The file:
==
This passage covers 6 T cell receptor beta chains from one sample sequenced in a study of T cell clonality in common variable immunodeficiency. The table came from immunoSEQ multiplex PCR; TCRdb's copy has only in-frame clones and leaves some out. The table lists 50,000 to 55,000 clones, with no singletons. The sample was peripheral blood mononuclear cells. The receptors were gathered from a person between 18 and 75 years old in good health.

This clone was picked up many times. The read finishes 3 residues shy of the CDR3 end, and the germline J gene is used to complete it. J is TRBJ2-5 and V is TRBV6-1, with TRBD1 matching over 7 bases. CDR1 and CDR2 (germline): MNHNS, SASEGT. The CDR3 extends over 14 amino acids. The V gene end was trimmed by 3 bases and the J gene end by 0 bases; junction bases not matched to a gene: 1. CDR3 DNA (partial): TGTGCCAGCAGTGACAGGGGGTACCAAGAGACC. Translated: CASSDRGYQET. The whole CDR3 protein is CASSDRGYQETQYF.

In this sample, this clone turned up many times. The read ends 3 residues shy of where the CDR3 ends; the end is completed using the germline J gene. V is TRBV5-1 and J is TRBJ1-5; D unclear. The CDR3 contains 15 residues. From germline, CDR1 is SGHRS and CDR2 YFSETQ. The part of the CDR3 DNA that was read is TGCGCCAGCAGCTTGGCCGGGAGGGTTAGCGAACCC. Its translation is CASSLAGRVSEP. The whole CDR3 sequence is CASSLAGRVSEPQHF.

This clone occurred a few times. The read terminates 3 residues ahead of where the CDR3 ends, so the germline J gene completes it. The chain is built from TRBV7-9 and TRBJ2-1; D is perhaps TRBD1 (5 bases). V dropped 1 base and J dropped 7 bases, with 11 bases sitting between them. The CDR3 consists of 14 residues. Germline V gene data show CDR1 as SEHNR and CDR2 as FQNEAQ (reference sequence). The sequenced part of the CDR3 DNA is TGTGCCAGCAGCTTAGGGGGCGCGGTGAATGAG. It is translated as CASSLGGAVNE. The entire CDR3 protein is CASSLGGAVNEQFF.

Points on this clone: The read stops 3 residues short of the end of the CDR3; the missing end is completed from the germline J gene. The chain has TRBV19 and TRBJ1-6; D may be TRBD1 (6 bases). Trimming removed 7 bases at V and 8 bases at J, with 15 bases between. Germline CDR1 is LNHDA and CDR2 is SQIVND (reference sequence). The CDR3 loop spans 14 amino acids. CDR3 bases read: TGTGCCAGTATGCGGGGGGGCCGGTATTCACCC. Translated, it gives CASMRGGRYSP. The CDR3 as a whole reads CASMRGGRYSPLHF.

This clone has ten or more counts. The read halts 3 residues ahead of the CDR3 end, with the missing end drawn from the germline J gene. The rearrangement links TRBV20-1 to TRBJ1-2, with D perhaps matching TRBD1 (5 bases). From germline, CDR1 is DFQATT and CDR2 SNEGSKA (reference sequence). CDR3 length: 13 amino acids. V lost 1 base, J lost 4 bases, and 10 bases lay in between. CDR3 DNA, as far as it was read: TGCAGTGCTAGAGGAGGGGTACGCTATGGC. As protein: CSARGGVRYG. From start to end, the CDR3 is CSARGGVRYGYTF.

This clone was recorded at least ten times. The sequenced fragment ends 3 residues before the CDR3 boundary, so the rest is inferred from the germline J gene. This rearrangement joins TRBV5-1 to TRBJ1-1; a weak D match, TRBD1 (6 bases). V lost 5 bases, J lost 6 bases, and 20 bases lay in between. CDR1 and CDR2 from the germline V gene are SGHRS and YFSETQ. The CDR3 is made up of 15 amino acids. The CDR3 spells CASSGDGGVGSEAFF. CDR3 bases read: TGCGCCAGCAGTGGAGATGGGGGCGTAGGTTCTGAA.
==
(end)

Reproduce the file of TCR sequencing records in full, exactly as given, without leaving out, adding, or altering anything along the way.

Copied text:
This passage covers 6 T cell receptor beta chains from one sample sequenced in a study of T cell clonality in common variable immunodeficiency. The table came from immunoSEQ multiplex PCR; TCRdb's copy has only in-frame clones and leaves some out. The table lists 50,000 to 55,000 clones, with no singletons. The sample was peripheral blood mononuclear cells. The receptors were gathered from a person between 18 and 75 years old in good health.

This clone was picked up many times. The read finishes 3 residues shy of the CDR3 end, and the germline J gene is used to complete it. J is TRBJ2-5 and V is TRBV6-1, with TRBD1 matching over 7 bases. CDR1 and CDR2 (germline): MNHNS, SASEGT. The CDR3 extends over 14 amino acids. The V gene end was trimmed by 3 bases and the J gene end by 0 bases; junction bases not matched to a gene: 1. CDR3 DNA (partial): TGTGCCAGCAGTGACAGGGGGTACCAAGAGACC. Translated: CASSDRGYQET. The whole CDR3 protein is CASSDRGYQETQYF.

In this sample, this clone turned up many times. The read ends 3 residues shy of where the CDR3 ends; the end is completed using the germline J gene. V is TRBV5-1 and J is TRBJ1-5; D unclear. The CDR3 contains 15 residues. From germline, CDR1 is SGHRS and CDR2 YFSETQ. The part of the CDR3 DNA that was read is TGCGCCAGCAGCTTGGCCGGGAGGGTTAGCGAACCC. Its translation is CASSLAGRVSEP. The whole CDR3 sequence is CASSLAGRVSEPQHF.

This clone occurred a few times. The read terminates 3 residues ahead of where the CDR3 ends, so the germline J gene completes it. The chain is built from TRBV7-9 and TRBJ2-1; D is perhaps TRBD1 (5 bases). V dropped 1 base and J dropped 7 bases, with 11 bases sitting between them. The CDR3 consists of 14 residues. Germline V gene data show CDR1 as SEHNR and CDR2 as FQNEAQ (reference sequence). The sequenced part of the CDR3 DNA is TGTGCCAGCAGCTTAGGGGGCGCGGTGAATGAG. It is translated as CASSLGGAVNE. The entire CDR3 protein is CASSLGGAVNEQFF.

Points on this clone: The read stops 3 residues short of the end of the CDR3; the missing end is completed from the germline J gene. The chain has TRBV19 and TRBJ1-6; D may be TRBD1 (6 bases). Trimming removed 7 bases at V and 8 bases at J, with 15 bases between. Germline CDR1 is LNHDA and CDR2 is SQIVND (reference sequence). The CDR3 loop spans 14 amino acids. CDR3 bases read: TGTGCCAGTATGCGGGGGGGCCGGTATTCACCC. Translated, it gives CASMRGGRYSP. The CDR3 as a whole reads CASMRGGRYSPLHF.

This clone has ten or more counts. The read halts 3 residues ahead of the CDR3 end, with the missing end drawn from the germline J gene. The rearrangement links TRBV20-1 to TRBJ1-2, with D perhaps matching TRBD1 (5 bases). From germline, CDR1 is DFQATT and CDR2 SNEGSKA (reference sequence). CDR3 length: 13 amino acids. V lost 1 base, J lost 4 bases, and 10 bases lay in between. CDR3 DNA, as far as it was read: TGCAGTGCTAGAGGAGGGGTACGCTATGGC. As protein: CSARGGVRYG. From start to end, the CDR3 is CSARGGVRYGYTF.

This clone was recorded at least ten times. The sequenced fragment ends 3 residues before the CDR3 boundary, so the rest is inferred from the germline J gene. This rearrangement joins TRBV5-1 to TRBJ1-1; a weak D match, TRBD1 (6 bases). V lost 5 bases, J lost 6 bases, and 20 bases lay in between. CDR1 and CDR2 from the germline V gene are SGHRS and YFSETQ. The CDR3 is made up of 15 amino acids. The CDR3 spells CASSGDGGVGSEAFF. CDR3 bases read: TGCGCCAGCAGTGGAGATGGGGGCGTAGGTTCTGAA.